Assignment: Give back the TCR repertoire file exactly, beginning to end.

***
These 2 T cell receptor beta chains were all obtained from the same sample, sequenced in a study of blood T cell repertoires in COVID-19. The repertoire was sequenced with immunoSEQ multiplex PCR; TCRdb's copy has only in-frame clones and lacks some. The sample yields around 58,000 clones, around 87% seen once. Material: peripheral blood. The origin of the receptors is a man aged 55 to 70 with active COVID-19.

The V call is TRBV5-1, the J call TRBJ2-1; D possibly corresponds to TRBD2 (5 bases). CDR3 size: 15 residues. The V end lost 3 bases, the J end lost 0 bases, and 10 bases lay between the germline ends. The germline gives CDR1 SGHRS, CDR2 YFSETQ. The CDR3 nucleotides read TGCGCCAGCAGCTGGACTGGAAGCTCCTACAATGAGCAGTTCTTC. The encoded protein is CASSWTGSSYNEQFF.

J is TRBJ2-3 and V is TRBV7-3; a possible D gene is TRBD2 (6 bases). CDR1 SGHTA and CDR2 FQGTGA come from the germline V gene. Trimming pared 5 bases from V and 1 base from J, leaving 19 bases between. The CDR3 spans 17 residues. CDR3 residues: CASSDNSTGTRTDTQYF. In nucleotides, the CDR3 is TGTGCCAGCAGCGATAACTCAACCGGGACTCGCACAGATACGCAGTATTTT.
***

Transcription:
These 2 T cell receptor beta chains were all obtained from the same sample, sequenced in a study of blood T cell repertoires in COVID-19. The repertoire was sequenced with immunoSEQ multiplex PCR; TCRdb's copy has only in-frame clones and lacks some. The sample yields around 58,000 clones, around 87% seen once. Material: peripheral blood. The origin of the receptors is a man aged 55 to 70 with active COVID-19.

The V call is TRBV5-1, the J call TRBJ2-1; D possibly corresponds to TRBD2 (5 bases). CDR3 size: 15 residues. The V end lost 3 bases, the J end lost 0 bases, and 10 bases lay between the germline ends. The germline gives CDR1 SGHRS, CDR2 YFSETQ. The CDR3 nucleotides read TGCGCCAGCAGCTGGACTGGAAGCTCCTACAATGAGCAGTTCTTC. The encoded protein is CASSWTGSSYNEQFF.

J is TRBJ2-3 and V is TRBV7-3; a possible D gene is TRBD2 (6 bases). CDR1 SGHTA and CDR2 FQGTGA come from the germline V gene. Trimming pared 5 bases from V and 1 base from J, leaving 19 bases between. The CDR3 spans 17 residues. CDR3 residues: CASSDNSTGTRTDTQYF. In nucleotides, the CDR3 is TGTGCCAGCAGCGATAACTCAACCGGGACTCGCACAGATACGCAGTATTTT.